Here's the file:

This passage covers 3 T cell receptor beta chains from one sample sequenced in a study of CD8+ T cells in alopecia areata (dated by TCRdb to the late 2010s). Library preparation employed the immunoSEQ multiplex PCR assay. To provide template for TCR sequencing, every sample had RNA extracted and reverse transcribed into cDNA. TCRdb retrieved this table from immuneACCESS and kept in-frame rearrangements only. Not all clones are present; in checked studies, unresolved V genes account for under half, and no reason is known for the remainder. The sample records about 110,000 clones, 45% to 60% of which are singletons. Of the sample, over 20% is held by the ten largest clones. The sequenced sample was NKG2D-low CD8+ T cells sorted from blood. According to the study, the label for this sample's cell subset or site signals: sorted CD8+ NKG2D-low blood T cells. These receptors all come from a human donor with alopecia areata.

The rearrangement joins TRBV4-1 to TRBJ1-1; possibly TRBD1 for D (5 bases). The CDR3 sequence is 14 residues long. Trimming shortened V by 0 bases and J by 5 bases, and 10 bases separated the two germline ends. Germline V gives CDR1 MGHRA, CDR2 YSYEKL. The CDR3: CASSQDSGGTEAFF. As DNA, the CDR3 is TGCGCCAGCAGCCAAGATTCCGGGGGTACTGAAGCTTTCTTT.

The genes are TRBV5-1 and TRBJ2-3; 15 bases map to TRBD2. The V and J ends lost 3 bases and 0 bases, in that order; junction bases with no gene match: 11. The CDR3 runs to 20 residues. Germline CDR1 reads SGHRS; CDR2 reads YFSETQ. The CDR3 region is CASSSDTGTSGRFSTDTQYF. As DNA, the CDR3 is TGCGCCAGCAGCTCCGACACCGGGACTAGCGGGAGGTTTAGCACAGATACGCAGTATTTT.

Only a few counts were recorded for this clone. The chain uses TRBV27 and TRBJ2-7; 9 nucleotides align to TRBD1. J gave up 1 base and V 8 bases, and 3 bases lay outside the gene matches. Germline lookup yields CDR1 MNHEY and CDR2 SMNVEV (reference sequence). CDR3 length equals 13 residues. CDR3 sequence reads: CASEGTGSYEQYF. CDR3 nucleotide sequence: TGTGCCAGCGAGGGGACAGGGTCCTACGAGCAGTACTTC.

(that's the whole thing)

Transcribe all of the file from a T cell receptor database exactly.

This passage covers 3 T cell receptor beta chains from one sample sequenced in a study of CD8+ T cells in alopecia areata (dated by TCRdb to the late 2010s). Library preparation employed the immunoSEQ multiplex PCR assay. To provide template for TCR sequencing, every sample had RNA extracted and reverse transcribed into cDNA. TCRdb retrieved this table from immuneACCESS and kept in-frame rearrangements only. Not all clones are present; in checked studies, unresolved V genes account for under half, and no reason is known for the remainder. The sample records about 110,000 clones, 45% to 60% of which are singletons. Of the sample, over 20% is held by the ten largest clones. The sequenced sample was NKG2D-low CD8+ T cells sorted from blood. According to the study, the label for this sample's cell subset or site signals: sorted CD8+ NKG2D-low blood T cells. These receptors all come from a human donor with alopecia areata.

The rearrangement joins TRBV4-1 to TRBJ1-1; possibly TRBD1 for D (5 bases). The CDR3 sequence is 14 residues long. Trimming shortened V by 0 bases and J by 5 bases, and 10 bases separated the two germline ends. Germline V gives CDR1 MGHRA, CDR2 YSYEKL. The CDR3: CASSQDSGGTEAFF. As DNA, the CDR3 is TGCGCCAGCAGCCAAGATTCCGGGGGTACTGAAGCTTTCTTT.

The genes are TRBV5-1 and TRBJ2-3; 15 bases map to TRBD2. The V and J ends lost 3 bases and 0 bases, in that order; junction bases with no gene match: 11. The CDR3 runs to 20 residues. Germline CDR1 reads SGHRS; CDR2 reads YFSETQ. The CDR3 region is CASSSDTGTSGRFSTDTQYF. As DNA, the CDR3 is TGCGCCAGCAGCTCCGACACCGGGACTAGCGGGAGGTTTAGCACAGATACGCAGTATTTT.

Only a few counts were recorded for this clone. The chain uses TRBV27 and TRBJ2-7; 9 nucleotides align to TRBD1. J gave up 1 base and V 8 bases, and 3 bases lay outside the gene matches. Germline lookup yields CDR1 MNHEY and CDR2 SMNVEV (reference sequence). CDR3 length equals 13 residues. CDR3 sequence reads: CASEGTGSYEQYF. CDR3 nucleotide sequence: TGTGCCAGCGAGGGGACAGGGTCCTACGAGCAGTACTTC.